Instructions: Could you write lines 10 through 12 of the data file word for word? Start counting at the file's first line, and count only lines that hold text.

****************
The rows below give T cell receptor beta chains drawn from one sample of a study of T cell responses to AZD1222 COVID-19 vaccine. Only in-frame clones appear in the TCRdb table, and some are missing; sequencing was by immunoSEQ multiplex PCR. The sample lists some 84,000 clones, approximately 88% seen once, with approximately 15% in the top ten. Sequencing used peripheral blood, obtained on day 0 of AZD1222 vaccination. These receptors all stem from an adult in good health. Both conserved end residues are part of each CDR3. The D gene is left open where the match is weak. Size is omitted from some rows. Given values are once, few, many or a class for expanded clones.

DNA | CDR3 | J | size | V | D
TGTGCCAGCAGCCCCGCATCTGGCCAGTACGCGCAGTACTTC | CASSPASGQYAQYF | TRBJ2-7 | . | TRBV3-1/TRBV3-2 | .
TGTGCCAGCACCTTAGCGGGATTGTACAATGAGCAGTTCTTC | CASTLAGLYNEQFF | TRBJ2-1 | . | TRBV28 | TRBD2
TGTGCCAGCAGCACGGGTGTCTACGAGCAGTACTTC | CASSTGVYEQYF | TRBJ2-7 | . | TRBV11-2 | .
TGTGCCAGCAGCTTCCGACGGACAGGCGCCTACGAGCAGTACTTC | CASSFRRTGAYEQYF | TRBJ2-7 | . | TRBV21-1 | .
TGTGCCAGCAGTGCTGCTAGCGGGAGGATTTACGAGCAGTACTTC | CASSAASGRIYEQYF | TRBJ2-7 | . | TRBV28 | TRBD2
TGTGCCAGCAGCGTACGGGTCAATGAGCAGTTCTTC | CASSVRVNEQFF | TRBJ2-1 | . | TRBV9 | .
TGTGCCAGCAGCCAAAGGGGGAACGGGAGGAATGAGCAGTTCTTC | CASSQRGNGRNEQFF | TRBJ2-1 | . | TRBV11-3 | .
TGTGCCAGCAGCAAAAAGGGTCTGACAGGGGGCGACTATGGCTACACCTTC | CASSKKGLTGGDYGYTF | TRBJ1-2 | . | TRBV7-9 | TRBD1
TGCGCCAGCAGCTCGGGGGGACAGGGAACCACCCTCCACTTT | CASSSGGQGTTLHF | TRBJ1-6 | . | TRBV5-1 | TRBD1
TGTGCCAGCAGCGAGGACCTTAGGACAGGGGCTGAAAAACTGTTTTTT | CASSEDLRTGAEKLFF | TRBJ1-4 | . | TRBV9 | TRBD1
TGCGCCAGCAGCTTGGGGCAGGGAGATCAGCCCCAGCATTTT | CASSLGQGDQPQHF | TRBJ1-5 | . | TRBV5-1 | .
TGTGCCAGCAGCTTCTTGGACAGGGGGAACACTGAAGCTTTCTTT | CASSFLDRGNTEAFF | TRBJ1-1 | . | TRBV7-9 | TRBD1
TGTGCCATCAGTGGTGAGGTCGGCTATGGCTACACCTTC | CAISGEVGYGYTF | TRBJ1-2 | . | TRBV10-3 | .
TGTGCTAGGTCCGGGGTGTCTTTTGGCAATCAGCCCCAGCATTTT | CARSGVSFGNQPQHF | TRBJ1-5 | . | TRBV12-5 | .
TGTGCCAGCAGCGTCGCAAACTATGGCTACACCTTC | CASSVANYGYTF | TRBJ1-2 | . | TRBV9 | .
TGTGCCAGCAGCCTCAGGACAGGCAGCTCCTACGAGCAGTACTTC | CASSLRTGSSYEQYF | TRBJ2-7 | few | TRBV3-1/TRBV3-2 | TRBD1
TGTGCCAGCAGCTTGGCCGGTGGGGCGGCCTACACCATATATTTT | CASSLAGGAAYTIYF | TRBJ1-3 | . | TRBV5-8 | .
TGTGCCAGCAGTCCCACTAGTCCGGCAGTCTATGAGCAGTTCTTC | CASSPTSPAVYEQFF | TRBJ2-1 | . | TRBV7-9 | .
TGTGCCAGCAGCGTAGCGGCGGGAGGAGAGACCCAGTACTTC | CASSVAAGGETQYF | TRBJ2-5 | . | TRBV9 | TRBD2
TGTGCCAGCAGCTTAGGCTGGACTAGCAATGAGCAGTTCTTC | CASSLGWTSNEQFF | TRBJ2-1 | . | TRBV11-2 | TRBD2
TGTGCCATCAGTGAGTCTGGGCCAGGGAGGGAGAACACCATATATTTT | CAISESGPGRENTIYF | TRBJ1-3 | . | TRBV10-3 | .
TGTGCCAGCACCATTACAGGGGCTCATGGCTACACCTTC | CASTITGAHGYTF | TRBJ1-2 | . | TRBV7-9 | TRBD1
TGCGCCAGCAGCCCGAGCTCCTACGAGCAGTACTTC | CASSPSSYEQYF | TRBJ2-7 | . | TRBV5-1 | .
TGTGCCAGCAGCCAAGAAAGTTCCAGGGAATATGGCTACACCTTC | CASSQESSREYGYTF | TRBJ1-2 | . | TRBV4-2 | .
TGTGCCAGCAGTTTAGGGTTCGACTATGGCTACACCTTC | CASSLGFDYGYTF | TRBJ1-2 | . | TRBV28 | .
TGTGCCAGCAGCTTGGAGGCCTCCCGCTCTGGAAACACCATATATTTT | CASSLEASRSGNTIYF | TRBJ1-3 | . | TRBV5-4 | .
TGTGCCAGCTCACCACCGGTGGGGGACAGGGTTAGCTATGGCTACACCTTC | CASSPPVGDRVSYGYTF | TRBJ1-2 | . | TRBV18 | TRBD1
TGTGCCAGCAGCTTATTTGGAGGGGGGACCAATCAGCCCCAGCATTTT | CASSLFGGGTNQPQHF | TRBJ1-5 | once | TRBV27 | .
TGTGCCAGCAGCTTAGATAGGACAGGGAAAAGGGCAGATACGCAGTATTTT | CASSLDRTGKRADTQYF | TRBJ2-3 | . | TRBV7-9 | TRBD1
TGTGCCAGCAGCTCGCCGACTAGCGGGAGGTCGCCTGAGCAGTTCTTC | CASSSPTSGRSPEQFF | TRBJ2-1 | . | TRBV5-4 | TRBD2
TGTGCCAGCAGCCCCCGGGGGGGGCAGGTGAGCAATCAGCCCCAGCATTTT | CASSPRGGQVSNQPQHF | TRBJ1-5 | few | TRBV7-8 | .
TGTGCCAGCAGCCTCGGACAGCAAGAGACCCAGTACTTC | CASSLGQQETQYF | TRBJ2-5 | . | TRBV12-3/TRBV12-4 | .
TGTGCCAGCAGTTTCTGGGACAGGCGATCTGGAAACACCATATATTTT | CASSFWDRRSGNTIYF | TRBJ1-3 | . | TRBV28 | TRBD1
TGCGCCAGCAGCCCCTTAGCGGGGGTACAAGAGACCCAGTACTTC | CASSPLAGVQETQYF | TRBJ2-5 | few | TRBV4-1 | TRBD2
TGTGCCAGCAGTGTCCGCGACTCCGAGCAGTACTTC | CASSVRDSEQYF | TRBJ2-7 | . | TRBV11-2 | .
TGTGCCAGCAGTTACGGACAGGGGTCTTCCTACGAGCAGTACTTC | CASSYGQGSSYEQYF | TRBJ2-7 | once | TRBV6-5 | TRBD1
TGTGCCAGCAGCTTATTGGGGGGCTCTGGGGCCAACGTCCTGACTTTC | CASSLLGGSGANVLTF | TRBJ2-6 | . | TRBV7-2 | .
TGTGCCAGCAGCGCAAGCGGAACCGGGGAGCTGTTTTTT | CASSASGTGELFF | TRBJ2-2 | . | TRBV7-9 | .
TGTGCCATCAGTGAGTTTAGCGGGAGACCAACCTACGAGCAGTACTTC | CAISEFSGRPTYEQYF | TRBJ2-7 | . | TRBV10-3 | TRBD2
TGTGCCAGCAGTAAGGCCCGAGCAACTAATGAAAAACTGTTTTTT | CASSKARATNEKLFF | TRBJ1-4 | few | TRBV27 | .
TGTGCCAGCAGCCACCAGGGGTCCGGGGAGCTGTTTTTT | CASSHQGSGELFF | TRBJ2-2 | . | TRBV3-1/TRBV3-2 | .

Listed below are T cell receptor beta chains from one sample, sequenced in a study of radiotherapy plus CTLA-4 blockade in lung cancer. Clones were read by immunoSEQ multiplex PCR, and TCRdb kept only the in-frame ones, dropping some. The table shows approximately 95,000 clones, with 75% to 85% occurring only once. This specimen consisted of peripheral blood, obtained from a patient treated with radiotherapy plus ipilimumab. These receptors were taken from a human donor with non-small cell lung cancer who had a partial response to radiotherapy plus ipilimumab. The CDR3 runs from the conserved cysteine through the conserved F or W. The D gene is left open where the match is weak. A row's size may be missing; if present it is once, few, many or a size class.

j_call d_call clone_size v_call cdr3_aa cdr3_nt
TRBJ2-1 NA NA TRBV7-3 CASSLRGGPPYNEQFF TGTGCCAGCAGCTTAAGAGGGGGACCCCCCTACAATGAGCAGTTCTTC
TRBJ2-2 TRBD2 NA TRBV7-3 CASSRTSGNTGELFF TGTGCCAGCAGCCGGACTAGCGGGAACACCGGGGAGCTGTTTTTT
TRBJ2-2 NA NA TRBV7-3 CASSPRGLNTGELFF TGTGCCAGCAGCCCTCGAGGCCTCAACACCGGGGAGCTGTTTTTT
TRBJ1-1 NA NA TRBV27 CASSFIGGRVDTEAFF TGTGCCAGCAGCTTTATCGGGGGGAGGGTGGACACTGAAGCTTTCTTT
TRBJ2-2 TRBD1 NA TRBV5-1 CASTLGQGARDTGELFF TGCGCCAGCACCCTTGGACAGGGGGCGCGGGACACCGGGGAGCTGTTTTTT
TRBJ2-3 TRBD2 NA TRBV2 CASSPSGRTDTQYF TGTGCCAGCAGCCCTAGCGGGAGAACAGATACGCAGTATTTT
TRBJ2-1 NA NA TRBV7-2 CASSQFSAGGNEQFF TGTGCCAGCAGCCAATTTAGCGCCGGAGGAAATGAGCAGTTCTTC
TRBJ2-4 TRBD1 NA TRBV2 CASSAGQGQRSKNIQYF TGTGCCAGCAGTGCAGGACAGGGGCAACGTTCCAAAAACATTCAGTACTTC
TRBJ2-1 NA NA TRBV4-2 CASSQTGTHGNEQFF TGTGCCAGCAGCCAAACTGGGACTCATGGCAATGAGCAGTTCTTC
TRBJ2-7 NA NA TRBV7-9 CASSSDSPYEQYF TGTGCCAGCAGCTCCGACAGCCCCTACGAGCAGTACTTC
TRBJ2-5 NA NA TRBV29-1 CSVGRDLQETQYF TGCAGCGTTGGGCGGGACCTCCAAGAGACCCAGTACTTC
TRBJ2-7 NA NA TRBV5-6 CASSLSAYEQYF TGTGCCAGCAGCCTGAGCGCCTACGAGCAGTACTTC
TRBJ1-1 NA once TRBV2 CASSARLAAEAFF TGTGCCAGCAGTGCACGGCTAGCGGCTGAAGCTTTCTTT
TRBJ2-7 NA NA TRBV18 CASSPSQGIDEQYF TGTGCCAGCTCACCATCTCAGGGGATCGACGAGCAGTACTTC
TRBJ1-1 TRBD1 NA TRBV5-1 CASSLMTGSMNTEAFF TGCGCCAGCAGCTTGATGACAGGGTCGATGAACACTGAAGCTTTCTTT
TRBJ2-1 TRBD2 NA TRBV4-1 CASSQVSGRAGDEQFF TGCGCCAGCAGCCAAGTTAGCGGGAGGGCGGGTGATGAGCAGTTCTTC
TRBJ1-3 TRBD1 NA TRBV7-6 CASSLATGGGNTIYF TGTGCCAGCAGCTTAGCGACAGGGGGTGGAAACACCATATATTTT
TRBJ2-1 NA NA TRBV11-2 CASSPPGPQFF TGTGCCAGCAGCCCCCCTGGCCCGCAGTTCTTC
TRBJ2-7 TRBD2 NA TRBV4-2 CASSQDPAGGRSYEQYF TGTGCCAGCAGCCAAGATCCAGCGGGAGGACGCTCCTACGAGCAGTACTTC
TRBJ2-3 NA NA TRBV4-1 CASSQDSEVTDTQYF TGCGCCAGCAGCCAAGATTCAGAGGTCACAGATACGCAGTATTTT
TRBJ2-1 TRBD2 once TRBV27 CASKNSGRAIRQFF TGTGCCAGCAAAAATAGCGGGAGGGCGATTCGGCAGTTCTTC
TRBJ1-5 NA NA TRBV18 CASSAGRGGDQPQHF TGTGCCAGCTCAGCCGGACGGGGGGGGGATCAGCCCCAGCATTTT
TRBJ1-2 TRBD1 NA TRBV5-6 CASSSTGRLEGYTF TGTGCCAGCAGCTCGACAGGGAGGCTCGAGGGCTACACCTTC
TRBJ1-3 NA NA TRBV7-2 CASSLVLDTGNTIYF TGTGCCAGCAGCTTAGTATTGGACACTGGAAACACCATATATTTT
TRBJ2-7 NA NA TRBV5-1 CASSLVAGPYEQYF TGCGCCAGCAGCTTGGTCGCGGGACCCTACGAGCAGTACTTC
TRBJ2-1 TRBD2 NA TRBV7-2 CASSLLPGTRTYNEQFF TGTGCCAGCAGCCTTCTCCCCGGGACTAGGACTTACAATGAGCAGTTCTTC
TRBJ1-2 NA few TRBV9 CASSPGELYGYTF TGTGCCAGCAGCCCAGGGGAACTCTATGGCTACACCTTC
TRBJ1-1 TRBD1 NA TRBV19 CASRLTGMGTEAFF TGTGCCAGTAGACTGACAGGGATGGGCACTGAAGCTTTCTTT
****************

TGTGCCAGCAGCAAAAAGGGTCTGACAGGGGGCGACTATGGCTACACCTTC | CASSKKGLTGGDYGYTF | TRBJ1-2 | . | TRBV7-9 | TRBD1
TGCGCCAGCAGCTCGGGGGGACAGGGAACCACCCTCCACTTT | CASSSGGQGTTLHF | TRBJ1-6 | . | TRBV5-1 | TRBD1
TGTGCCAGCAGCGAGGACCTTAGGACAGGGGCTGAAAAACTGTTTTTT | CASSEDLRTGAEKLFF | TRBJ1-4 | . | TRBV9 | TRBD1